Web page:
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    Here’s what I think: Charging money for coronavirus tests

    Outrage was sparked once again in Cyprus last week, as the Turkish Cypriot government announced that it would implement a fee for taking coronavirus tests, of both the antigen and PCR variety. After a rather muddled series of announcements, it transpired that everyone who wished to be tested for the coronavirus, regardless of vaccination status, would be charged, with the fees set at 40TL for an antigen test, and 100TL for a PCR.

    Here's what I think: Charging money for coronavirus tests 1
    Tom Cleaver

    The way that news of the decision reached the public was clumsy and poorly-handled. It seemed at first that vaccinated people would still be able to be tested for free, and that fees would only be implemented on the unvaccinated, effectively as a way to encourage them to be vaccinated themselves. However, a few hours after the original announcement, Prime Minister Ersan Saner clarified that everyone wishing to be tested would be charged.

    The first dissenting voice was, rather surprisingly, Minister of Health Dt. Ünal Üstel. He called the decision “wrong” and “unworkable”, and that it “does not comply with the realities of this country”, and went on to say that he would fight to overturn it. Minister of Finance Dursun Oğuz, whose idea it seemingly was originally, quickly struck back saying that “everyone was aware of the decision being made”.

    The majority of the public seemed (as expected) to side with Üstel, as charging people for something that was previously free is seldom a popular government policy. The opposition parties piled in, too, calling for free tests to be reinstated, and even for resignations. Some opposition politicians even joked with me that they would be able to win an election on a platform of nothing but free tests, such was the public disgruntlement.

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    Truth be told, the whole thing has been a bit of a muddle. Announcing an unpopular policy and then have two ministers publicly argue about it is not ideal government practice, but it is symptomatic of the state in which the government currently finds itself. The current government is the third different coalition to be formed since the last legislative elections in January 2018, and at some point or another every single party in the parliament has had a crack at government. The current coalition is pretty much this parliament’s last result, and consists of three parties which even combined cannot form an effective majority.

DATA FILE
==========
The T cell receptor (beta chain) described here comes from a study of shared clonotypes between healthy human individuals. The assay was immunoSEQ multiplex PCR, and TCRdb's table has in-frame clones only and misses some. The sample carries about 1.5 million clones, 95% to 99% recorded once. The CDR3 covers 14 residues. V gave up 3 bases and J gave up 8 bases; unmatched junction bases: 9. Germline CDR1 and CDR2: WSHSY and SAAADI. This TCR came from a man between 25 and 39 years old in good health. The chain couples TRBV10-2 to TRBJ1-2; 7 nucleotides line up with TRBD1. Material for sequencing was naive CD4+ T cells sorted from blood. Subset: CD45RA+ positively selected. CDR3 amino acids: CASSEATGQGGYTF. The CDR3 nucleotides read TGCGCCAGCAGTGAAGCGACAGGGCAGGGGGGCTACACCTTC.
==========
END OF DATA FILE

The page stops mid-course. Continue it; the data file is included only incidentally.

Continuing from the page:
This is not a slight on individual ministers – there have been some which have performed very well in their roles since this current coalition was formed last December – but I am of the belief that this current parliament has run its course, and that in trying to hold together this rickety three-party coalition, things will only get worse in terms of public discord between its members.

    I think this Autumn would be an ideal time to hold elections, but at the very least I do not think it would be wise to let this parliament run the full five years to January 2023. This country needs a stable and effective government with a vision that extends further than its own immediate survival, and I do not believe that that can be achieved with the parliament as it stands at the moment.

    The current decision effectively levies a weekly tax on everyone for going about their lives

    As regards to the decision itself, I’ve heard good points from both sides of the argument. The doctors and scientists to whom I have spoken are genuinely frustrated and exasperated at the section of society that has thus far chosen not to be vaccinated, and many see charging for tests as a simple and effective way of persuading more people to be vaccinated.

    However, for me the problem with this ruling arises from the surrounding circumstances. The government also announced that in order to enter certain places, even vaccinated people would need to produce a negative test. This includes but is not limited to gyms, bars, and concerts. In these circumstances, charging for coronavirus tests effectively levies a 40TL weekly tax on everyone for going about their lives, which is unfair in principle and really quite thoughtless in this period in which many families are struggling economically.

    I would therefore urge the government to rethink and water down this decision. Personally, I don’t see a problem with charging the unvaccinated for tests, or in charging everyone should being tested not be a requirement to go about one’s daily life, but the decision as it currently stands oversteps the mark as far as I’m concerned.

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